When this type of antenna became a standard for VHF radio and television, including UHF home reception, again many different variations of element design were adopted to enable such antennas to provide usually substantially maximum gain and uniform characteristics over multiple bands of frequencies, with some designs specially employed for particular selected problems, as described, for example, in the above-mentioned Letters Patent and the references therein. Depending, however, upon the variation of longitudinal spacings of the elements and the particular ranges of length-to-diameter or width of the parasitic elements themselves and the position of parasitic elements intended to operate at different frequencies or to perform different functions over different frequencies bands, the designs have been relatively critical and highly specialized in nature.

Additionally, the type of excited dipole or antenna system used has been found to require somewhat different approaches in connection with the use of parasitic elements. A balanced feed dipole, for example, generally requires a highly symmetrical type of parasitic array consideration; whereas an unbalanced feed, as by connecting a coaxial line to a folded dipole, introduces entirely different problems including asymmetrical patterns and impedance unbalances and the like which have given rise to specialized types of consideration in the configuration, spacings and nature of the parasitic elements, generally experimentally derived.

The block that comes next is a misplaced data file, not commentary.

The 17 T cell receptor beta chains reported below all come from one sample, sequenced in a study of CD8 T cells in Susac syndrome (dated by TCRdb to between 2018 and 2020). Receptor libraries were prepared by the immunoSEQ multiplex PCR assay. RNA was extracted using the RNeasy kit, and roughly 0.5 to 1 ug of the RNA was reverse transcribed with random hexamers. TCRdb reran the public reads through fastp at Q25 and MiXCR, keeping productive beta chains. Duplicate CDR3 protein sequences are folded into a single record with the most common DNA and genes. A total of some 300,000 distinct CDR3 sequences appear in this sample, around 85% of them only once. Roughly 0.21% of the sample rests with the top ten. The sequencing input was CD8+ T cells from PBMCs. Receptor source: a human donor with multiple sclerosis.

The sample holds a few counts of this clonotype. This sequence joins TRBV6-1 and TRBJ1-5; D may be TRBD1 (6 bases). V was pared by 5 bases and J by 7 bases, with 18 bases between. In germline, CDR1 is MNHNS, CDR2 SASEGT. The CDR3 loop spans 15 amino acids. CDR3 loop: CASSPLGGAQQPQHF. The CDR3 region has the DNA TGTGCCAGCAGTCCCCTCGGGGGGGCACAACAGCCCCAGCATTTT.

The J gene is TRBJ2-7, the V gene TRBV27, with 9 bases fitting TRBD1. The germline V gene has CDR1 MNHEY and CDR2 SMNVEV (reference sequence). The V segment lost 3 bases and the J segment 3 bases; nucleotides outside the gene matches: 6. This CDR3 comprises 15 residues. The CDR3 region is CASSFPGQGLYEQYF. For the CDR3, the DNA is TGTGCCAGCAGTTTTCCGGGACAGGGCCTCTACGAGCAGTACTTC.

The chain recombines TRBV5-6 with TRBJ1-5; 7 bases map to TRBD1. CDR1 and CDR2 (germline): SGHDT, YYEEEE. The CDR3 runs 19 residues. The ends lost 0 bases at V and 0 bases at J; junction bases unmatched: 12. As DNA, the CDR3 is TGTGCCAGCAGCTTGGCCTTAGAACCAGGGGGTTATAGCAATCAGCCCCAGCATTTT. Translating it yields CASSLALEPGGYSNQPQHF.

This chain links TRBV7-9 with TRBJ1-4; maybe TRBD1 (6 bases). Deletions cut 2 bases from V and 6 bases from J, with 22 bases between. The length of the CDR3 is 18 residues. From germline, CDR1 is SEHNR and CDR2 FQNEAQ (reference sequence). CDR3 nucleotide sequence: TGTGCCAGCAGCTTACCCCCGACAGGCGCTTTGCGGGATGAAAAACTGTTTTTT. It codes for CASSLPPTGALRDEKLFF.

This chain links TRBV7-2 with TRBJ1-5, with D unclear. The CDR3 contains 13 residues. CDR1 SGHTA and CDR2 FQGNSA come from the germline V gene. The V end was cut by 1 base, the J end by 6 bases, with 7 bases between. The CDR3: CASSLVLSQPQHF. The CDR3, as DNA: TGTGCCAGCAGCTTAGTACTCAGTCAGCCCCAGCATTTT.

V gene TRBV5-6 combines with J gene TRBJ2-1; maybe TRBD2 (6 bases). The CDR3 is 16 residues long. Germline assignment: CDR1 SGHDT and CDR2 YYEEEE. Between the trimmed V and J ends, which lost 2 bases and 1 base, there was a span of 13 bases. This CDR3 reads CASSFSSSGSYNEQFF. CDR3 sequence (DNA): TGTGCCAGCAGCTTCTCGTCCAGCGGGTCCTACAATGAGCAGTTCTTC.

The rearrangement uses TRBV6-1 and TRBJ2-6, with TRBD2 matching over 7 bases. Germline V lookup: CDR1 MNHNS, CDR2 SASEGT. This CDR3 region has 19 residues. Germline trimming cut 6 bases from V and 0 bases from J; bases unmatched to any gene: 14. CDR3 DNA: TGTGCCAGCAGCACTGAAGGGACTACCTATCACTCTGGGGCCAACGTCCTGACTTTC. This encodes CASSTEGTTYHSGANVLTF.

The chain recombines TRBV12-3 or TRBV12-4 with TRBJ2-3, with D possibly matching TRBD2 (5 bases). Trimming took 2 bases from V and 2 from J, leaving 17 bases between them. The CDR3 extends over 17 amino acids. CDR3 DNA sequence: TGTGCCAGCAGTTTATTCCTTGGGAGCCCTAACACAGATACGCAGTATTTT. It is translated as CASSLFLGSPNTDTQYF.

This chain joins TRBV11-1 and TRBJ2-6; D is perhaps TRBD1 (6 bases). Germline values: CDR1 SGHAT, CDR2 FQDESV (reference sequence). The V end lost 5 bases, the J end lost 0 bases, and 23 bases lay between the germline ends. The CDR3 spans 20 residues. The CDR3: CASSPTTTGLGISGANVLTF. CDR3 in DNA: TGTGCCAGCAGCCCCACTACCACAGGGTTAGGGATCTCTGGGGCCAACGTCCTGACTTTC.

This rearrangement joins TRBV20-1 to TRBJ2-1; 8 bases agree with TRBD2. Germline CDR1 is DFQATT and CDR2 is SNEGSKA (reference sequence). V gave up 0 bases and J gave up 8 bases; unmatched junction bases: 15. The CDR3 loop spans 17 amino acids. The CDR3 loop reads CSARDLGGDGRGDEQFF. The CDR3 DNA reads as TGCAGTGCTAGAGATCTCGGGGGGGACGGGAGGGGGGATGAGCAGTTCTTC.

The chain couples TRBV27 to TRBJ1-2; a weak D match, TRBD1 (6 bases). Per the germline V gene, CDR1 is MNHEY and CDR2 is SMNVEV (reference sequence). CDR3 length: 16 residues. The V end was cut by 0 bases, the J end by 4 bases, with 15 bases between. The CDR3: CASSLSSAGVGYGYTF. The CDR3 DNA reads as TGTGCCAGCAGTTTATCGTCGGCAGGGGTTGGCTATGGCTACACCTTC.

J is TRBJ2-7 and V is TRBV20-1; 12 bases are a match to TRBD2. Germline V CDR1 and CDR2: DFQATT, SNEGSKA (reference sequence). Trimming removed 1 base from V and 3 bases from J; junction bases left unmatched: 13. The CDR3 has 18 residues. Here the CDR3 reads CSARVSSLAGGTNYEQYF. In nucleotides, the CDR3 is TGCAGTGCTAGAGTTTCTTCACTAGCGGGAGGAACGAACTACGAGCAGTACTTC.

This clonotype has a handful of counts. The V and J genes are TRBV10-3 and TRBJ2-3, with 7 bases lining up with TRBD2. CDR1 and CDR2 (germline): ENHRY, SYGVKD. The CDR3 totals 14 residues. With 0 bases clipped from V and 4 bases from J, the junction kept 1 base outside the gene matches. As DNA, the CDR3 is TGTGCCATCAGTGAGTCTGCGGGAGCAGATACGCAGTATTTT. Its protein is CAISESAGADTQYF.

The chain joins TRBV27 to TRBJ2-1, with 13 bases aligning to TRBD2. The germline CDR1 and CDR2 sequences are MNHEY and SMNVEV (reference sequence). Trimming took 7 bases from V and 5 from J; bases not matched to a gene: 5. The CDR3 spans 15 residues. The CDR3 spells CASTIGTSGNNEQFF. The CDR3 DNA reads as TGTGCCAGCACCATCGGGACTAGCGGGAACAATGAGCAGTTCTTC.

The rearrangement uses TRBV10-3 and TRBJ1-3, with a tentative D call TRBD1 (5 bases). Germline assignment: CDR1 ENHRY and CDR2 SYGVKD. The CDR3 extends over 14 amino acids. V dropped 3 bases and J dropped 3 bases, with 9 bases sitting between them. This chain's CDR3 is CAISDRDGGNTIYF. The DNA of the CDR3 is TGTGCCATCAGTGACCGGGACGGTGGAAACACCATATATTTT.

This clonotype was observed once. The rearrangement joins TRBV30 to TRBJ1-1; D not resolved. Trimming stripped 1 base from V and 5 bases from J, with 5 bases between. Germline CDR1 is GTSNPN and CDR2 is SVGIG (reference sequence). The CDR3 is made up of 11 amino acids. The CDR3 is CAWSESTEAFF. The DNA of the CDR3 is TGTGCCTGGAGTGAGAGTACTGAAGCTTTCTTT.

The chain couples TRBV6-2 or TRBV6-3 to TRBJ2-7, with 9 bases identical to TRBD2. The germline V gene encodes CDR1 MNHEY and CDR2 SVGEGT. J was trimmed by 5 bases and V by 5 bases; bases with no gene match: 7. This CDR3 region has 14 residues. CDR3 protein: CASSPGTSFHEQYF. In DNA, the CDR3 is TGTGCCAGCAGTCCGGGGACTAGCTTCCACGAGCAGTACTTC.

Underlying the present invention is a discovery that appears to be particularly adapted to such arrays employing unsymmetrical or unbalanced feed systems used with the driven dipole or similar elements. Summarily stated, it has been found that a vastly improved performance can surprisingly be obtained, consistently and in a stable manner, if certain parasitic elements, particularly the first director, spaced roughly a quarter of a wavelength in front of the driven element (generally of the order of two-tenths of the wavelength), is made unsymmetrical with respect to the center line of the array instead of having equal dimensional extensions on each side of the center line of the array, as is universally customary in arrays of this character. This lack of symmetry in the director may be extended to subsequent director elements, but the degree of improvement is less noticeable; so that it is the first element that is the most critical in requiring this asymmetrical treatment. In some instances, the second and/or third director of a large number of directors in the array may be thus rendered unsymmetrical, and in some systems a parasitic reflector may similarly be made unsymmetrical as later explained.